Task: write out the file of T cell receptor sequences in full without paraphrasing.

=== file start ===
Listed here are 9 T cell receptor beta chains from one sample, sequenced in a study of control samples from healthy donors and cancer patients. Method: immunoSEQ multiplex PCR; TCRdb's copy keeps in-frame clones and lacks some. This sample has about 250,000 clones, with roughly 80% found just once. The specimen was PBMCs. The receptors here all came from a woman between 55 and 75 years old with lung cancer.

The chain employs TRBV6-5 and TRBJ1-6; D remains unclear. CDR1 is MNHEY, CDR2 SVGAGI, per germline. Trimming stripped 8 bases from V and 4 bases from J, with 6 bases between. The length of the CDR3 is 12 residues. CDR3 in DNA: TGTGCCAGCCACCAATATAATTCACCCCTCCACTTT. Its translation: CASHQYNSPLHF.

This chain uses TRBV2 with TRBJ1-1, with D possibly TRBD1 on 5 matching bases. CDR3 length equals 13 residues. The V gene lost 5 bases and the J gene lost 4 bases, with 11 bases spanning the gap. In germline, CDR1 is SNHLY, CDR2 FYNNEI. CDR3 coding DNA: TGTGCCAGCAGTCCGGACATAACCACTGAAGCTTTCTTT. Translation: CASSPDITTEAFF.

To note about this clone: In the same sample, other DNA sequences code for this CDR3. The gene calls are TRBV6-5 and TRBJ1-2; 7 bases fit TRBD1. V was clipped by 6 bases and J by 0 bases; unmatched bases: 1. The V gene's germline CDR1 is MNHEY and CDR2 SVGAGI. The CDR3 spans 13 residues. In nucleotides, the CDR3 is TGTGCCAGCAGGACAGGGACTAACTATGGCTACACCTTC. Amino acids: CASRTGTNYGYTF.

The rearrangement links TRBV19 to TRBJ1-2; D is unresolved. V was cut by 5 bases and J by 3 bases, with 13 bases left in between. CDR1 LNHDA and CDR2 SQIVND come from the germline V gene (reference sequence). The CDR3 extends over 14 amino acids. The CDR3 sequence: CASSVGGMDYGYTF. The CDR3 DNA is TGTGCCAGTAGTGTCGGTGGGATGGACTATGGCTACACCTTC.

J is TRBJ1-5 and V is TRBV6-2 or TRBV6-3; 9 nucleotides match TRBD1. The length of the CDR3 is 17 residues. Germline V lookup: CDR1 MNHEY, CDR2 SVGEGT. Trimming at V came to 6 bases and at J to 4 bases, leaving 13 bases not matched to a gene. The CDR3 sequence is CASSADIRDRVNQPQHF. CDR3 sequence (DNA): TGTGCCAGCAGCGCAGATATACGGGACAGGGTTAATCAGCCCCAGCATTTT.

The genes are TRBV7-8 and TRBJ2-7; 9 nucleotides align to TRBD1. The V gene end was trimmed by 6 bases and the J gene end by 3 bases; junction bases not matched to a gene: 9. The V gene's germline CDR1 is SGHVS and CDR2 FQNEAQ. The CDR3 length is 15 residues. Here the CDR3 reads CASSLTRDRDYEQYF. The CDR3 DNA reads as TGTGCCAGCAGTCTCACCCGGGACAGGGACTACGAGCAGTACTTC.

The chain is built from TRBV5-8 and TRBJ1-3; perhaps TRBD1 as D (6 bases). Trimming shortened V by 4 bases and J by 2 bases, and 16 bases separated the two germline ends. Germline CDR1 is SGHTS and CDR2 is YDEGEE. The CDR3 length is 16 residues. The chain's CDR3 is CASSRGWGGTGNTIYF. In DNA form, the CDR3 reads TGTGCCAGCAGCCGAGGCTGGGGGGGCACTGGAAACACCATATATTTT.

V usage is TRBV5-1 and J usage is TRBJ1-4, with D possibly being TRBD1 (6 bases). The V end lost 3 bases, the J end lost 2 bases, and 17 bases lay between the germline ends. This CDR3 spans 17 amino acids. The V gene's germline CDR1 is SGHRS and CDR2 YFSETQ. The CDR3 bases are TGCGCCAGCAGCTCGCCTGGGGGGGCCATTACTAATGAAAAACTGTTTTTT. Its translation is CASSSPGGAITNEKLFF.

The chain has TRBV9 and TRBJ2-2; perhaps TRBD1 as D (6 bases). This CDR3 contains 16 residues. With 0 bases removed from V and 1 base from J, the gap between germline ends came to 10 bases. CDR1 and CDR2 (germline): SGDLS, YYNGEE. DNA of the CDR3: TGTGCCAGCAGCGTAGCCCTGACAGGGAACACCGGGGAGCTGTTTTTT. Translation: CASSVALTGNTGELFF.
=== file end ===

Listed here are 9 T cell receptor beta chains from one sample, sequenced in a study of control samples from healthy donors and cancer patients. Method: immunoSEQ multiplex PCR; TCRdb's copy keeps in-frame clones and lacks some. This sample has about 250,000 clones, with roughly 80% found just once. The specimen was PBMCs. The receptors here all came from a woman between 55 and 75 years old with lung cancer.

The chain employs TRBV6-5 and TRBJ1-6; D remains unclear. CDR1 is MNHEY, CDR2 SVGAGI, per germline. Trimming stripped 8 bases from V and 4 bases from J, with 6 bases between. The length of the CDR3 is 12 residues. CDR3 in DNA: TGTGCCAGCCACCAATATAATTCACCCCTCCACTTT. Its translation: CASHQYNSPLHF.

This chain uses TRBV2 with TRBJ1-1, with D possibly TRBD1 on 5 matching bases. CDR3 length equals 13 residues. The V gene lost 5 bases and the J gene lost 4 bases, with 11 bases spanning the gap. In germline, CDR1 is SNHLY, CDR2 FYNNEI. CDR3 coding DNA: TGTGCCAGCAGTCCGGACATAACCACTGAAGCTTTCTTT. Translation: CASSPDITTEAFF.

To note about this clone: In the same sample, other DNA sequences code for this CDR3. The gene calls are TRBV6-5 and TRBJ1-2; 7 bases fit TRBD1. V was clipped by 6 bases and J by 0 bases; unmatched bases: 1. The V gene's germline CDR1 is MNHEY and CDR2 SVGAGI. The CDR3 spans 13 residues. In nucleotides, the CDR3 is TGTGCCAGCAGGACAGGGACTAACTATGGCTACACCTTC. Amino acids: CASRTGTNYGYTF.

The rearrangement links TRBV19 to TRBJ1-2; D is unresolved. V was cut by 5 bases and J by 3 bases, with 13 bases left in between. CDR1 LNHDA and CDR2 SQIVND come from the germline V gene (reference sequence). The CDR3 extends over 14 amino acids. The CDR3 sequence: CASSVGGMDYGYTF. The CDR3 DNA is TGTGCCAGTAGTGTCGGTGGGATGGACTATGGCTACACCTTC.

J is TRBJ1-5 and V is TRBV6-2 or TRBV6-3; 9 nucleotides match TRBD1. The length of the CDR3 is 17 residues. Germline V lookup: CDR1 MNHEY, CDR2 SVGEGT. Trimming at V came to 6 bases and at J to 4 bases, leaving 13 bases not matched to a gene. The CDR3 sequence is CASSADIRDRVNQPQHF. CDR3 sequence (DNA): TGTGCCAGCAGCGCAGATATACGGGACAGGGTTAATCAGCCCCAGCATTTT.

The genes are TRBV7-8 and TRBJ2-7; 9 nucleotides align to TRBD1. The V gene end was trimmed by 6 bases and the J gene end by 3 bases; junction bases not matched to a gene: 9. The V gene's germline CDR1 is SGHVS and CDR2 FQNEAQ. The CDR3 length is 15 residues. Here the CDR3 reads CASSLTRDRDYEQYF. The CDR3 DNA reads as TGTGCCAGCAGTCTCACCCGGGACAGGGACTACGAGCAGTACTTC.

The chain is built from TRBV5-8 and TRBJ1-3; perhaps TRBD1 as D (6 bases). Trimming shortened V by 4 bases and J by 2 bases, and 16 bases separated the two germline ends. Germline CDR1 is SGHTS and CDR2 is YDEGEE. The CDR3 length is 16 residues. The chain's CDR3 is CASSRGWGGTGNTIYF. In DNA form, the CDR3 reads TGTGCCAGCAGCCGAGGCTGGGGGGGCACTGGAAACACCATATATTTT.

V usage is TRBV5-1 and J usage is TRBJ1-4, with D possibly being TRBD1 (6 bases). The V end lost 3 bases, the J end lost 2 bases, and 17 bases lay between the germline ends. This CDR3 spans 17 amino acids. The V gene's germline CDR1 is SGHRS and CDR2 YFSETQ. The CDR3 bases are TGCGCCAGCAGCTCGCCTGGGGGGGCCATTACTAATGAAAAACTGTTTTTT. Its translation is CASSSPGGAITNEKLFF.

The chain has TRBV9 and TRBJ2-2; perhaps TRBD1 as D (6 bases). This CDR3 contains 16 residues. With 0 bases removed from V and 1 base from J, the gap between germline ends came to 10 bases. CDR1 and CDR2 (germline): SGDLS, YYNGEE. DNA of the CDR3: TGTGCCAGCAGCGTAGCCCTGACAGGGAACACCGGGGAGCTGTTTTTT. Translation: CASSVALTGNTGELFF.